After three years of unsuccessful attempts at pregnancy, the couple downloaded an unnamed fertility calculator app. The mother-to-be, who wishes to remain anonymous, entered her temperature and other information daily. The app then did the necessary calculations to determine when she'd be most fertile. Just two months later, the couple had a little one on the way.
Since the Telegraph story doesn't name the app the couple used, we've gathered a few with similar functionality:
- Fertility and Pregnancy Calculator [iTunes link] Much like the app in the story, this one will help a woman determine when she's most fertile. After that, she can use it to track Jr.'s development. Free.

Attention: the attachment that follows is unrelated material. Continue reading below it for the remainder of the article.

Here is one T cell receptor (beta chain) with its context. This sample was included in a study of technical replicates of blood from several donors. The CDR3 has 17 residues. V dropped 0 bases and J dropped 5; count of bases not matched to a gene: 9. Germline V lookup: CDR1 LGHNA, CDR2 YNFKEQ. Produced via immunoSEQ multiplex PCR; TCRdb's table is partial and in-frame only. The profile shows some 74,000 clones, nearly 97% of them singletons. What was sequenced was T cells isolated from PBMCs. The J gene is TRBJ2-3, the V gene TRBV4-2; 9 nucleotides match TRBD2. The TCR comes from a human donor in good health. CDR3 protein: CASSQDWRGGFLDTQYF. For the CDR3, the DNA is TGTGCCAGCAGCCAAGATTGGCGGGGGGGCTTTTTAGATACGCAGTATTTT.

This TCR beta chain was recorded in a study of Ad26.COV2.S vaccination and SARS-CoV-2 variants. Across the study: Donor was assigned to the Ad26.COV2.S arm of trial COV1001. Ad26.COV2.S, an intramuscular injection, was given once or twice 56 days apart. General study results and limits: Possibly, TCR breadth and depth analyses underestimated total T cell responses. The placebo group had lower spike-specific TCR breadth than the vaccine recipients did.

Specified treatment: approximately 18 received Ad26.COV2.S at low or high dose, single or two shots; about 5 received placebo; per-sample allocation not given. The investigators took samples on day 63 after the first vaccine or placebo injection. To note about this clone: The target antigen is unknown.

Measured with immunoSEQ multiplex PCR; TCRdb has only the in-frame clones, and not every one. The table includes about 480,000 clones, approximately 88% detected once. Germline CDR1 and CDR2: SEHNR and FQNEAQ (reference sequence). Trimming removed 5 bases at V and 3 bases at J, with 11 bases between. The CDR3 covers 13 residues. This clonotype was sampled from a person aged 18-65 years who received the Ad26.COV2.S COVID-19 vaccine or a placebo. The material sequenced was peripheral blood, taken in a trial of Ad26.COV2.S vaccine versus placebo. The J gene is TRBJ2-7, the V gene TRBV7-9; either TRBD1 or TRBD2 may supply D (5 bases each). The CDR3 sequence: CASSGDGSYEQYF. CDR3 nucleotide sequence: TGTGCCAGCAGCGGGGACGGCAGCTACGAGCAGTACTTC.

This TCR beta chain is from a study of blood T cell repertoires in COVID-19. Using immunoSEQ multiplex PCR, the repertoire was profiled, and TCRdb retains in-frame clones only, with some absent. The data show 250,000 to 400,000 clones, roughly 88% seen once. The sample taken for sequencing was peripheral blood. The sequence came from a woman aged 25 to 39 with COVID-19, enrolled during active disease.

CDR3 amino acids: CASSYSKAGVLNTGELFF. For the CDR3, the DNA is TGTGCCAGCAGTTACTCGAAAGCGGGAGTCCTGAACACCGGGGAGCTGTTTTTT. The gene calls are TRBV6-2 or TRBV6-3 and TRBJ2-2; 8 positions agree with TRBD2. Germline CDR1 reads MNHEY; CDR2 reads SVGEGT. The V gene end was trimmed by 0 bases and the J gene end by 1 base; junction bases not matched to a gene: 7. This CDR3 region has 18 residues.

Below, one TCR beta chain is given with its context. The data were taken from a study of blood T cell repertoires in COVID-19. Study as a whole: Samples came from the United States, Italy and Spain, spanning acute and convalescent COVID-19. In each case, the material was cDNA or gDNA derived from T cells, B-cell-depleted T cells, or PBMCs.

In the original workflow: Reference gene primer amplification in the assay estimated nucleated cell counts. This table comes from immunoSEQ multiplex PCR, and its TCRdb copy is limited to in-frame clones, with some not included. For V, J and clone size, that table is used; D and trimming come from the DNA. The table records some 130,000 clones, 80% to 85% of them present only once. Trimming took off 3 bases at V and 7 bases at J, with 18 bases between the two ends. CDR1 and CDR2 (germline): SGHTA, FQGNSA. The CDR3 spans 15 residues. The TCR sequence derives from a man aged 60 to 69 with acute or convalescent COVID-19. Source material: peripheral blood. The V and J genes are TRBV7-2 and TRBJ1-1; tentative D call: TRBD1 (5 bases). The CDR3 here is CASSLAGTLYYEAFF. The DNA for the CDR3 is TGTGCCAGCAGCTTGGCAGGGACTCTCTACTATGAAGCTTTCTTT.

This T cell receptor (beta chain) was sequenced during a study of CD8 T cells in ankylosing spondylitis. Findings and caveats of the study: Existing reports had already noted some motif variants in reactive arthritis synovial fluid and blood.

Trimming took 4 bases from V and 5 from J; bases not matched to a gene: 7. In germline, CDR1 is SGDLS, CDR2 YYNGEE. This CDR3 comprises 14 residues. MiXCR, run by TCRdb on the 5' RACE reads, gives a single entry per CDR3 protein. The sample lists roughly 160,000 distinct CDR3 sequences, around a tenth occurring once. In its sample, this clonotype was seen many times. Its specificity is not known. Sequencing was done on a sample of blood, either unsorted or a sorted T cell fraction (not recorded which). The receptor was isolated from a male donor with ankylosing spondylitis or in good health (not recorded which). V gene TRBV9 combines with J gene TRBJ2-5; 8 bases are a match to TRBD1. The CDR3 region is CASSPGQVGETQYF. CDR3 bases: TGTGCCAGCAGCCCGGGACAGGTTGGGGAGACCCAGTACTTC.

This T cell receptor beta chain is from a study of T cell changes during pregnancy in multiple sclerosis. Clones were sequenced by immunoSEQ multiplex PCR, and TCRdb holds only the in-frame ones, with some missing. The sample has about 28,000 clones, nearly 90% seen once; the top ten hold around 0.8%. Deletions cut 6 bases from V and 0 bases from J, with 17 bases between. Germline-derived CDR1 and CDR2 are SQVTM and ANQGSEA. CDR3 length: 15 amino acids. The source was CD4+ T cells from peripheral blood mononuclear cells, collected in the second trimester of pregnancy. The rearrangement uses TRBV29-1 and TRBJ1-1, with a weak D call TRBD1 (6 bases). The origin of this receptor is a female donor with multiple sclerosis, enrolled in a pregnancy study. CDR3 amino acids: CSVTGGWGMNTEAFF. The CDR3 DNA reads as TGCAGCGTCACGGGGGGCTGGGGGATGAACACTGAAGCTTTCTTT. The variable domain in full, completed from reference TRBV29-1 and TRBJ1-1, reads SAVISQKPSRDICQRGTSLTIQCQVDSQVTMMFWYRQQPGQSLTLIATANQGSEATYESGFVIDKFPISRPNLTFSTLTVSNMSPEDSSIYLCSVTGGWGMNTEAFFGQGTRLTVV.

- iFertility [iTunes link] iFertility helps women track their Basal Body Temperature and adds an option to share logs with her doctor either via the app or email. $1.99
- Fertility Foods [iTunes link] This ebook for the iPhone and iPod touch by Dr. Jeremy Groll presents a diet-based method of increasing ovulation and getting pregnant. Dr. Groll is an OB/GYN specializing in the treatment of infertile couples. This book is an Iceburg Reader book, which are very well done. $15.99
As a parent of toddlers, I get much use out of Pocket God [iTunes link], which my 6-year-old loves, PicPosterous [iTunes link] for uploading snapshots to a family gallery and Pickin' Time [iTunes link], which both the 6-year-old and 5-year-old love. We even used Ambiance [iTunes link] for my son when we left his white noise machine at home while on vacation.
Last week an iPhone app helped save a life, and this week it helped create one. The tablet better have some REAL magic up its sleeve in order to top that.